It's not news that for-profit colleges have been failing students. It's only news because now that failure is costing them to the point at which they can no longer receive students financing their educations with federal financial aid and student loans. As far back as 2007 and 2008 - the down and dirty start of the recession - these colleges were already under scrutiny from the Senate Committee on Health, Education, Labor, and Pensions. A two-year investigation drew some damning conclusions.
● Congress failed to balance investor demands for ever-increasing profits with the need to provide students with a quality education.
● While for-profit colleges were positioned to best benefit non-traditional students, they also asked students to take on high tuitions with expensive student loans. After taking out these loans, as much as 63 percent of those students left without completing a 2-year degree. This left students loaded in debt, without a degree to give them the earning power to pay off the loans.
● Across the board, the costs for certificate programs, associate and bachelors degrees exceeded costs at public community colleges and universities. Further, costs were generally set higher than federal student aid levels, requiring students to supplement with private loans.
● Recruitment programs were run like boiler rooms, and employed misleading and deceptive practices in order to get students in the funnel. Students were targeted based solely on their eligibility for federal student loans and financial aid.
Profits over people. Greed before graduation. Shareholders over students. At every turn, the private, for-profit colleges had a chance to be an important bridge to the middle class for underprivileged and non-traditional students. Instead, they looted the programs that made funds available to a desperate population and lined their pockets. At least until someone put the brakes on the gravy train.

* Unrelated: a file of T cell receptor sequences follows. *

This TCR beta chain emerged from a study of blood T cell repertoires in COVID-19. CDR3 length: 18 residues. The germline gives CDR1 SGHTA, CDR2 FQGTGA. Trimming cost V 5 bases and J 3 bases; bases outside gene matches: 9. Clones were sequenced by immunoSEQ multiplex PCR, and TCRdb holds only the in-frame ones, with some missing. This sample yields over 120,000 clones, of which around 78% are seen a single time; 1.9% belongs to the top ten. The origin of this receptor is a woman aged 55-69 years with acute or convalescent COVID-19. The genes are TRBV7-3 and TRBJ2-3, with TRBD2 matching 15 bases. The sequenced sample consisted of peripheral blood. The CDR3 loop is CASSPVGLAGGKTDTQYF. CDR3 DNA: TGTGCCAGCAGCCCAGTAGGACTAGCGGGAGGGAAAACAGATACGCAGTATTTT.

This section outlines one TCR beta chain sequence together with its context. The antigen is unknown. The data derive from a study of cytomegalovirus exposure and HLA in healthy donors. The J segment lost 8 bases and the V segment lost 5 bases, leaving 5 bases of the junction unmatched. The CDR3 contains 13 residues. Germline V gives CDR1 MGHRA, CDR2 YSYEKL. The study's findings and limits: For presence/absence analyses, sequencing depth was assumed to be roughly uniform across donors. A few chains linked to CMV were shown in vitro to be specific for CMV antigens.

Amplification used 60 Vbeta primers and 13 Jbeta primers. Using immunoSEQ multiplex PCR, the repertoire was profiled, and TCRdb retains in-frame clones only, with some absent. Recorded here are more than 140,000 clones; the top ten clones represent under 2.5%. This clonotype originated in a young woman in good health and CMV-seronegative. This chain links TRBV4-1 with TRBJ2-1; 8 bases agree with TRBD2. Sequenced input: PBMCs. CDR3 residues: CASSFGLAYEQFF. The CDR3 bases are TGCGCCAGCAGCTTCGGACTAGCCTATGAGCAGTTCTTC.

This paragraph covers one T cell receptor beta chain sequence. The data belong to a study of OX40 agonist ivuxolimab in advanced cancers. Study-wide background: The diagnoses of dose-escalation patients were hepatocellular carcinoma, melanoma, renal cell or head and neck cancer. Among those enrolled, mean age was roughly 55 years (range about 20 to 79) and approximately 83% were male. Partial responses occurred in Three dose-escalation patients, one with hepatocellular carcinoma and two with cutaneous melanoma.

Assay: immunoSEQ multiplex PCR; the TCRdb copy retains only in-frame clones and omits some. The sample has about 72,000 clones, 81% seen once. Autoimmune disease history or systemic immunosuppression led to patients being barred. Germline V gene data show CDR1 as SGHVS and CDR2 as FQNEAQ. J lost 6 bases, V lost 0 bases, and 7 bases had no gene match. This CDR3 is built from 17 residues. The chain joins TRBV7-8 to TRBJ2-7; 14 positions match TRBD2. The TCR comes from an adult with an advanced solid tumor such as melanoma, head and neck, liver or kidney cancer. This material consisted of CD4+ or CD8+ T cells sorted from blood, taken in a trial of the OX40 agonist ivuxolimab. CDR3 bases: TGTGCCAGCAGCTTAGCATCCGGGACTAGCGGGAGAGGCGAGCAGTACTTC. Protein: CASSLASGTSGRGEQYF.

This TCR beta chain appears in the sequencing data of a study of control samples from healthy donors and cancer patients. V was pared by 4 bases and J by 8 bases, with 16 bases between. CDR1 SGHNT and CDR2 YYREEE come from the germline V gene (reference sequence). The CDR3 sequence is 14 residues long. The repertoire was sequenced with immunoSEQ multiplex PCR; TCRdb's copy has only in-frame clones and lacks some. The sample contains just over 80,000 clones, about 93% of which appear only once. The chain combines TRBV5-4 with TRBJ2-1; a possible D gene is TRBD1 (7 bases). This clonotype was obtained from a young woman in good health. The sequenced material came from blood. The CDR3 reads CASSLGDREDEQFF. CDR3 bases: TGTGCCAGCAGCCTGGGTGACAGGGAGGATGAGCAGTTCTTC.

The recent closing and subsequent bankruptcy of ITT was precipitated by several factors. The most important one was the cash cow of students with federal student aid being put in the barn. Once ITT was shut off from the supply of new students with federal cash in pocket, the spiral began. The second factor was the demand from the Department of Education that ITT pump $153 million into its surety fund - a fund that would issue refunds to students should the school close. This was twice the cash that ITT had on hand. As a final blow, Cerberus Capital Management declared the school in default on a loan that was nearly $35 million. And the lights went out, stranding 35,000 students.
The failure of for-profits is not universal, but it is widespread. Some schools have stepped up to the closer scrutiny by getting over that bar and serving their students. However, all too many seem to have been predicated on parting the vulnerable student from their money, then their future and their dreams. Whatever intentions these schools began with, they ended as nothing less than a con job clothed in affinity with their students' hopes for a future that started with a good job.